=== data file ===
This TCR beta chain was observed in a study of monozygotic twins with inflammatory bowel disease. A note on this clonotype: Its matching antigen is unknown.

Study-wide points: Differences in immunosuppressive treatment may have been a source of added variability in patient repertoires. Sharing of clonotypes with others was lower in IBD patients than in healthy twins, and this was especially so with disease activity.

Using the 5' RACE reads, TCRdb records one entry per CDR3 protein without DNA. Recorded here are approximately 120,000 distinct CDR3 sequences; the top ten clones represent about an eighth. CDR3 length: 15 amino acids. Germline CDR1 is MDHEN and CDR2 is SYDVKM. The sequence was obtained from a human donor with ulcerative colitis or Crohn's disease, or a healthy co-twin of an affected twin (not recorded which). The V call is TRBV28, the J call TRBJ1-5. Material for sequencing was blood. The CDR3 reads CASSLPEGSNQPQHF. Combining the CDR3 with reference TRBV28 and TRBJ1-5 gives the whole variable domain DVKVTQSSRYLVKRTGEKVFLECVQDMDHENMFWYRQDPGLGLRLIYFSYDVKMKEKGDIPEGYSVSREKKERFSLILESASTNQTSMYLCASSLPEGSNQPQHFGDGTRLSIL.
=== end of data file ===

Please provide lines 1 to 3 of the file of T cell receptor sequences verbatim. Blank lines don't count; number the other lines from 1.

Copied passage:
This TCR beta chain was observed in a study of monozygotic twins with inflammatory bowel disease. A note on this clonotype: Its matching antigen is unknown.

Study-wide points: Differences in immunosuppressive treatment may have been a source of added variability in patient repertoires. Sharing of clonotypes with others was lower in IBD patients than in healthy twins, and this was especially so with disease activity.

Using the 5' RACE reads, TCRdb records one entry per CDR3 protein without DNA. Recorded here are approximately 120,000 distinct CDR3 sequences; the top ten clones represent about an eighth. CDR3 length: 15 amino acids. Germline CDR1 is MDHEN and CDR2 is SYDVKM. The sequence was obtained from a human donor with ulcerative colitis or Crohn's disease, or a healthy co-twin of an affected twin (not recorded which). The V call is TRBV28, the J call TRBJ1-5. Material for sequencing was blood. The CDR3 reads CASSLPEGSNQPQHF. Combining the CDR3 with reference TRBV28 and TRBJ1-5 gives the whole variable domain DVKVTQSSRYLVKRTGEKVFLECVQDMDHENMFWYRQDPGLGLRLIYFSYDVKMKEKGDIPEGYSVSREKKERFSLILESASTNQTSMYLCASSLPEGSNQPQHFGDGTRLSIL.